Local Pakistanis Gather To Celebrate National Holiday

Mar 31, 2014

On March 22, the Seattle-area Pakistani community gathered to celebrate a day with historic significance in Pakistan.

The date, March 23, commemorates a 1940 meeting of Muslim leaders who pledged to create a separate homeland, a movement that resulted in modern-day Pakistan. It's now a national holiday in Pakistan.

In the Seattle area, it was a day to celebrate Pakistani culture

About 300 Pakistani people gathered at the Old Redmond Schoolhouse, many wearing traditional dress.

Kamran Salahuding, one of the founding remembers of the Pakistan Association of Greater Seattle, organized the event.

"This is one way of staying in touch with our beloved motherland," Salahuding said. "In a way, we are teaching our kids where we have come from — our heritage, our culture. We are transferring that to our kids so that they remember."

The Seattle area is home to nearly 3,000 Pakistanis. They are professors, business owners, students, tourists, and technical workers. Many still feel a strong bond to their home country.

"We live over here, but our hearts are still  in Pakistan," said Javed Ikram, one of the participants.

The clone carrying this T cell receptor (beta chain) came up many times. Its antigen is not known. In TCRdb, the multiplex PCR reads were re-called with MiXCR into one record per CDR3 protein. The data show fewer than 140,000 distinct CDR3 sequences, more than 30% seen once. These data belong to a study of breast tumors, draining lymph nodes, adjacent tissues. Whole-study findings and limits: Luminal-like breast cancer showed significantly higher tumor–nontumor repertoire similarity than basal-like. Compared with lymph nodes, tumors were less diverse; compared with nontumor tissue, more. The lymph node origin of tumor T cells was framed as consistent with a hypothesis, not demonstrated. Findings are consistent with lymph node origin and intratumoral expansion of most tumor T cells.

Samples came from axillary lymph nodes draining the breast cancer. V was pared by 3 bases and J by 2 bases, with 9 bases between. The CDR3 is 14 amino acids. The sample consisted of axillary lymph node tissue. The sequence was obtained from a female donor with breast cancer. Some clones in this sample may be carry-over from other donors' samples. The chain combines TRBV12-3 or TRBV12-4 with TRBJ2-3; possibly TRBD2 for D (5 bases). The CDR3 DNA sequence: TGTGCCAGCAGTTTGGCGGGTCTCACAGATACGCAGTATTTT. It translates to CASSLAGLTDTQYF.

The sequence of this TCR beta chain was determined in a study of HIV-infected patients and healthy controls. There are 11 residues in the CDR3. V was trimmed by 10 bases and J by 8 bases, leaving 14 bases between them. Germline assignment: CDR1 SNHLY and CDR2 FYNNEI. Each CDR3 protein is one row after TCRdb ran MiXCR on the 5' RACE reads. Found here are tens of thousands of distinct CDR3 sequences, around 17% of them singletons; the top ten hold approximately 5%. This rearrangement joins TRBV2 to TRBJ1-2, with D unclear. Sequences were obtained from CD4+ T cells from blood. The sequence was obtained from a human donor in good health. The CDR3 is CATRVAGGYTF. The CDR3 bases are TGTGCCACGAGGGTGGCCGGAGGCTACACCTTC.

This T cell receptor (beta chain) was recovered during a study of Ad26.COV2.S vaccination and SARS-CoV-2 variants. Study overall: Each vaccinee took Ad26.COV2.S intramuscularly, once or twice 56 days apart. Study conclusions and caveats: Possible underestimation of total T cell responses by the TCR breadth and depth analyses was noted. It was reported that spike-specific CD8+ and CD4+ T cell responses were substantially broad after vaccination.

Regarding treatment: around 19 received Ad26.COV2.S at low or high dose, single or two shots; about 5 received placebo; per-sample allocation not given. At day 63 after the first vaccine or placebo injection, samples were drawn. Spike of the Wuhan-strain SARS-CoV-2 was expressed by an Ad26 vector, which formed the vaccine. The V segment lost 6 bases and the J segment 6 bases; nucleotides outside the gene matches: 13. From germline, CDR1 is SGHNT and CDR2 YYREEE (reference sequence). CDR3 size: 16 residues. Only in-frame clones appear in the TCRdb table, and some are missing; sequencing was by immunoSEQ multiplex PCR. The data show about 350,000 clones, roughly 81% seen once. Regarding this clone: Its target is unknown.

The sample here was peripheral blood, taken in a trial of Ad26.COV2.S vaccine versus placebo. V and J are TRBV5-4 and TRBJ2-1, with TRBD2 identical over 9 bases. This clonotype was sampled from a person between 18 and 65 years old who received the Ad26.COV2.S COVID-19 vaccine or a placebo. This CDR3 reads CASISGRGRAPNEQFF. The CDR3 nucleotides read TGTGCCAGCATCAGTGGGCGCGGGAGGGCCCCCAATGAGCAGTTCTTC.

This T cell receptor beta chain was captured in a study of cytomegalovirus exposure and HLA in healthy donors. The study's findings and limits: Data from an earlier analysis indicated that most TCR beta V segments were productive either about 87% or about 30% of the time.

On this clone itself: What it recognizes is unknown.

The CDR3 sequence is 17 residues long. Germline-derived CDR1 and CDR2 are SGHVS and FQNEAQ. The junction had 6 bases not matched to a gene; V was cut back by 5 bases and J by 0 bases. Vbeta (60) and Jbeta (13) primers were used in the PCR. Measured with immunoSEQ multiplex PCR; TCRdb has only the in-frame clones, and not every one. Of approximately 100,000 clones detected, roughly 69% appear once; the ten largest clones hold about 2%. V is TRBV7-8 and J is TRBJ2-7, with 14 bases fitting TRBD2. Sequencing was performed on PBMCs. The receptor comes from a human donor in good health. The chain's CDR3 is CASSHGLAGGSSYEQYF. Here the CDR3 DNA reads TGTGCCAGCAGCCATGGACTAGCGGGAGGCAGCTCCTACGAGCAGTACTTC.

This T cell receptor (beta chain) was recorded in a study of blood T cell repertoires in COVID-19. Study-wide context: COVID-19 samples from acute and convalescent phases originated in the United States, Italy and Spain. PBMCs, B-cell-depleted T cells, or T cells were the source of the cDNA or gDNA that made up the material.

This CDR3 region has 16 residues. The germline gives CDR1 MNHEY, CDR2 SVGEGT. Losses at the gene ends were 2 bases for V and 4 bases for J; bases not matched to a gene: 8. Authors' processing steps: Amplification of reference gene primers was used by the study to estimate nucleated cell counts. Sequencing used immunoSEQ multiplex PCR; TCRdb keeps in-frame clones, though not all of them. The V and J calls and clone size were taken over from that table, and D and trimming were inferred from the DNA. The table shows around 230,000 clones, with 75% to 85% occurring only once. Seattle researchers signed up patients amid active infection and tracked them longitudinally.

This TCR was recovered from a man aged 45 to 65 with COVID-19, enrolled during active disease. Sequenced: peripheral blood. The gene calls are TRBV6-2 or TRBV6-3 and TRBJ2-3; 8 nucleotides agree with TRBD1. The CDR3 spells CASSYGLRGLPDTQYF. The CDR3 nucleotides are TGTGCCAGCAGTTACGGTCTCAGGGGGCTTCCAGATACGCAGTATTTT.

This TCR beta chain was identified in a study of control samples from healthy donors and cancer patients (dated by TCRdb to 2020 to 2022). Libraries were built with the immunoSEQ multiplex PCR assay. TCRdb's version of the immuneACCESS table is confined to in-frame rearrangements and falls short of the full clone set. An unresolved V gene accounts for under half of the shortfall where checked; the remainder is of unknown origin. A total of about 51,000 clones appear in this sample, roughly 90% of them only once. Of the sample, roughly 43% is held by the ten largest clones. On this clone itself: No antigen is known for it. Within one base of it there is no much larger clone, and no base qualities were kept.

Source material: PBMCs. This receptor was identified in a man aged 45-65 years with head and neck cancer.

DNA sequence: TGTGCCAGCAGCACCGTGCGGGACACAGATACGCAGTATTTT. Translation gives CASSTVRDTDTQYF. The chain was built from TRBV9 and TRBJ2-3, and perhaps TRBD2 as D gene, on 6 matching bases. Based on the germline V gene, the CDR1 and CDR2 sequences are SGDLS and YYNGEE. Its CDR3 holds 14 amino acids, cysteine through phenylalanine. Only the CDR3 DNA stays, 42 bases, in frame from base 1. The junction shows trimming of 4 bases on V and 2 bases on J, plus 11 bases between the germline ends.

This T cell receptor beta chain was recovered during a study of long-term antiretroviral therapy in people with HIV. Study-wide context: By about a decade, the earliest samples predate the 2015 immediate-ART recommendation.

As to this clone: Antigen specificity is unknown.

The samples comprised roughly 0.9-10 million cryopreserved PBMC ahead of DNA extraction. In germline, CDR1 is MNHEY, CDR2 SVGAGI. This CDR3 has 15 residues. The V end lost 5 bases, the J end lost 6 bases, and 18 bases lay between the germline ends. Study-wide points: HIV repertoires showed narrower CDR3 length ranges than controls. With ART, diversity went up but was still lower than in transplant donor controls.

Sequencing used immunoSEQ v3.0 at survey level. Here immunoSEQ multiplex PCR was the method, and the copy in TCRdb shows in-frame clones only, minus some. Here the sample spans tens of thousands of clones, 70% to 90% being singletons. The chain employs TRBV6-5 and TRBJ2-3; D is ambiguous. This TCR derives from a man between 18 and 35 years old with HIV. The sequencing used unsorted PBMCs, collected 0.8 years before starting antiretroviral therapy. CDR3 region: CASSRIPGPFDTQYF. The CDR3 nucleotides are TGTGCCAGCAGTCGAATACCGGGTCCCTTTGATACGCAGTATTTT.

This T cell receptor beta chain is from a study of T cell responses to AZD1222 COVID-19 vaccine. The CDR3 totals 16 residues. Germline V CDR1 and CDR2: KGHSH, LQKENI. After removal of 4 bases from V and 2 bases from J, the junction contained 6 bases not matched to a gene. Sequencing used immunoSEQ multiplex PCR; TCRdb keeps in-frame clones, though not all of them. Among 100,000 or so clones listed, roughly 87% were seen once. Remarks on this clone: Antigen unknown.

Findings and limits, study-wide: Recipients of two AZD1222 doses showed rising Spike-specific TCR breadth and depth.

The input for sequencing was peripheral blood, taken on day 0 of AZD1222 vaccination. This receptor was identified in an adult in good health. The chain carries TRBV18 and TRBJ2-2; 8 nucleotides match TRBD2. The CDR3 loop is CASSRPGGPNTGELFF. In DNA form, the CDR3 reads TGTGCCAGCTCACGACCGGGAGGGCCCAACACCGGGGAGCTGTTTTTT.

Many of those who came look forward to this celebration all year.

Zeb Akbar is an engineer at Boeing. "My spirit is quite up," he said. "For me, it was nice to see our community growing."

Getting ready for the event can take weeks of rehearsing.

"There are a lot of preparations that are done, from the grown-ups right down to the children," said Shama Akbar.

Children were a big part of the event. They sang songs and did skits about Pakistani history. They even did a fashion show of traditional dress.

The organizer of the children's show, Kiran Shereyar, said the children’s participation was one of the main purposes of the event. "We really want them to find a way – a more creative way, a more fun way to understand what our culture is,” she said.

One song, in particular held special significance. Its refrain is "Dil dil Pakistan." In English, it translates to "my heart and love is Pakistan."

Naveed Alam is a visiting Pakistani journalist working at KUOW as a fellow of the International Center for  Journalists, a professional cultural exchange program. He is a radio reporter with Equal Access Pakistan.